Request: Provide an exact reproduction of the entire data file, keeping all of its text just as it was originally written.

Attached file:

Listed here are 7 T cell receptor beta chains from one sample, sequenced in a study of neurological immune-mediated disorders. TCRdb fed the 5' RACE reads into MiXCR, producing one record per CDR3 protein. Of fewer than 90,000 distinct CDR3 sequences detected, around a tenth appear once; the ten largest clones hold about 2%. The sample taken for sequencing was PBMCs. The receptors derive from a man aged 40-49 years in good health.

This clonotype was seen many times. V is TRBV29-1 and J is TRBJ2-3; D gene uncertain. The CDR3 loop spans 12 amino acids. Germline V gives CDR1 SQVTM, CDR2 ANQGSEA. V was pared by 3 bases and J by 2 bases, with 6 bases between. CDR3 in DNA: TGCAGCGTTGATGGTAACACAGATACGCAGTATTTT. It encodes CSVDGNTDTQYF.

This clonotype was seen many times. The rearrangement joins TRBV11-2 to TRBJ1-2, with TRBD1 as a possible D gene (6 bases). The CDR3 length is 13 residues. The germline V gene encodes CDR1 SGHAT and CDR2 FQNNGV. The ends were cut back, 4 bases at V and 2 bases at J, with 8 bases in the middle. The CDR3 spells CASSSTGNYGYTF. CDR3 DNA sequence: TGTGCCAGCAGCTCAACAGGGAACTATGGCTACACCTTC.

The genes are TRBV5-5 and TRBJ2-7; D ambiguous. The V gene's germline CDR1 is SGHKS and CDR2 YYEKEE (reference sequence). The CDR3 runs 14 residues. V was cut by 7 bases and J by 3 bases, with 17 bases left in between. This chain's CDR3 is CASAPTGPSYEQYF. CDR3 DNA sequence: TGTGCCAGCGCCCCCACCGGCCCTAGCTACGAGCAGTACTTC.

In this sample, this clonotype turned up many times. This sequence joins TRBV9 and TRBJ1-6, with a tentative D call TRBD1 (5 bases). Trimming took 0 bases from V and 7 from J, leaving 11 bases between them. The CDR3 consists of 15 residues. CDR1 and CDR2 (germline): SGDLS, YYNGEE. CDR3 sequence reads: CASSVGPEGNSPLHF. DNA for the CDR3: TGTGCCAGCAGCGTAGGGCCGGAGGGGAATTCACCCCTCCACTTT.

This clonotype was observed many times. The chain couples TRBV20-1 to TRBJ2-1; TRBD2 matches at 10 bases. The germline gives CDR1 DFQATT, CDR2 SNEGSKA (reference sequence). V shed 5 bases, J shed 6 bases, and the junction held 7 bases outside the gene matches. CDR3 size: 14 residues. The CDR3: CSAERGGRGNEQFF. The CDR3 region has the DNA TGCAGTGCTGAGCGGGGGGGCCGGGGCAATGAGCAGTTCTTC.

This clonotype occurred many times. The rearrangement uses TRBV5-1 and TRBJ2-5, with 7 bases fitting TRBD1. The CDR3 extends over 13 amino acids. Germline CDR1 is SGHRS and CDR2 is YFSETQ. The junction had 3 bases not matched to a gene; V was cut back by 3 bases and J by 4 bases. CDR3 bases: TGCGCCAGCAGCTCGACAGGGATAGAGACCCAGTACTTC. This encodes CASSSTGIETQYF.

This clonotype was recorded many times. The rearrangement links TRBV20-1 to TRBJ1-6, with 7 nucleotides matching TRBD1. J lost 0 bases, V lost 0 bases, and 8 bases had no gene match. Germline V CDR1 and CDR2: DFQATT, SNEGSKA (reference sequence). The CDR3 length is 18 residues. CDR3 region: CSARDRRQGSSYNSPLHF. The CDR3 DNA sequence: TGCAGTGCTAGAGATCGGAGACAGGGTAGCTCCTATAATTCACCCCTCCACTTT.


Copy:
Listed here are 7 T cell receptor beta chains from one sample, sequenced in a study of neurological immune-mediated disorders. TCRdb fed the 5' RACE reads into MiXCR, producing one record per CDR3 protein. Of fewer than 90,000 distinct CDR3 sequences detected, around a tenth appear once; the ten largest clones hold about 2%. The sample taken for sequencing was PBMCs. The receptors derive from a man aged 40-49 years in good health.

This clonotype was seen many times. V is TRBV29-1 and J is TRBJ2-3; D gene uncertain. The CDR3 loop spans 12 amino acids. Germline V gives CDR1 SQVTM, CDR2 ANQGSEA. V was pared by 3 bases and J by 2 bases, with 6 bases between. CDR3 in DNA: TGCAGCGTTGATGGTAACACAGATACGCAGTATTTT. It encodes CSVDGNTDTQYF.

This clonotype was seen many times. The rearrangement joins TRBV11-2 to TRBJ1-2, with TRBD1 as a possible D gene (6 bases). The CDR3 length is 13 residues. The germline V gene encodes CDR1 SGHAT and CDR2 FQNNGV. The ends were cut back, 4 bases at V and 2 bases at J, with 8 bases in the middle. The CDR3 spells CASSSTGNYGYTF. CDR3 DNA sequence: TGTGCCAGCAGCTCAACAGGGAACTATGGCTACACCTTC.

The genes are TRBV5-5 and TRBJ2-7; D ambiguous. The V gene's germline CDR1 is SGHKS and CDR2 YYEKEE (reference sequence). The CDR3 runs 14 residues. V was cut by 7 bases and J by 3 bases, with 17 bases left in between. This chain's CDR3 is CASAPTGPSYEQYF. CDR3 DNA sequence: TGTGCCAGCGCCCCCACCGGCCCTAGCTACGAGCAGTACTTC.

In this sample, this clonotype turned up many times. This sequence joins TRBV9 and TRBJ1-6, with a tentative D call TRBD1 (5 bases). Trimming took 0 bases from V and 7 from J, leaving 11 bases between them. The CDR3 consists of 15 residues. CDR1 and CDR2 (germline): SGDLS, YYNGEE. CDR3 sequence reads: CASSVGPEGNSPLHF. DNA for the CDR3: TGTGCCAGCAGCGTAGGGCCGGAGGGGAATTCACCCCTCCACTTT.

This clonotype was observed many times. The chain couples TRBV20-1 to TRBJ2-1; TRBD2 matches at 10 bases. The germline gives CDR1 DFQATT, CDR2 SNEGSKA (reference sequence). V shed 5 bases, J shed 6 bases, and the junction held 7 bases outside the gene matches. CDR3 size: 14 residues. The CDR3: CSAERGGRGNEQFF. The CDR3 region has the DNA TGCAGTGCTGAGCGGGGGGGCCGGGGCAATGAGCAGTTCTTC.

This clonotype occurred many times. The rearrangement uses TRBV5-1 and TRBJ2-5, with 7 bases fitting TRBD1. The CDR3 extends over 13 amino acids. Germline CDR1 is SGHRS and CDR2 is YFSETQ. The junction had 3 bases not matched to a gene; V was cut back by 3 bases and J by 4 bases. CDR3 bases: TGCGCCAGCAGCTCGACAGGGATAGAGACCCAGTACTTC. This encodes CASSSTGIETQYF.

This clonotype was recorded many times. The rearrangement links TRBV20-1 to TRBJ1-6, with 7 nucleotides matching TRBD1. J lost 0 bases, V lost 0 bases, and 8 bases had no gene match. Germline V CDR1 and CDR2: DFQATT, SNEGSKA (reference sequence). The CDR3 length is 18 residues. CDR3 region: CSARDRRQGSSYNSPLHF. The CDR3 DNA sequence: TGCAGTGCTAGAGATCGGAGACAGGGTAGCTCCTATAATTCACCCCTCCACTTT.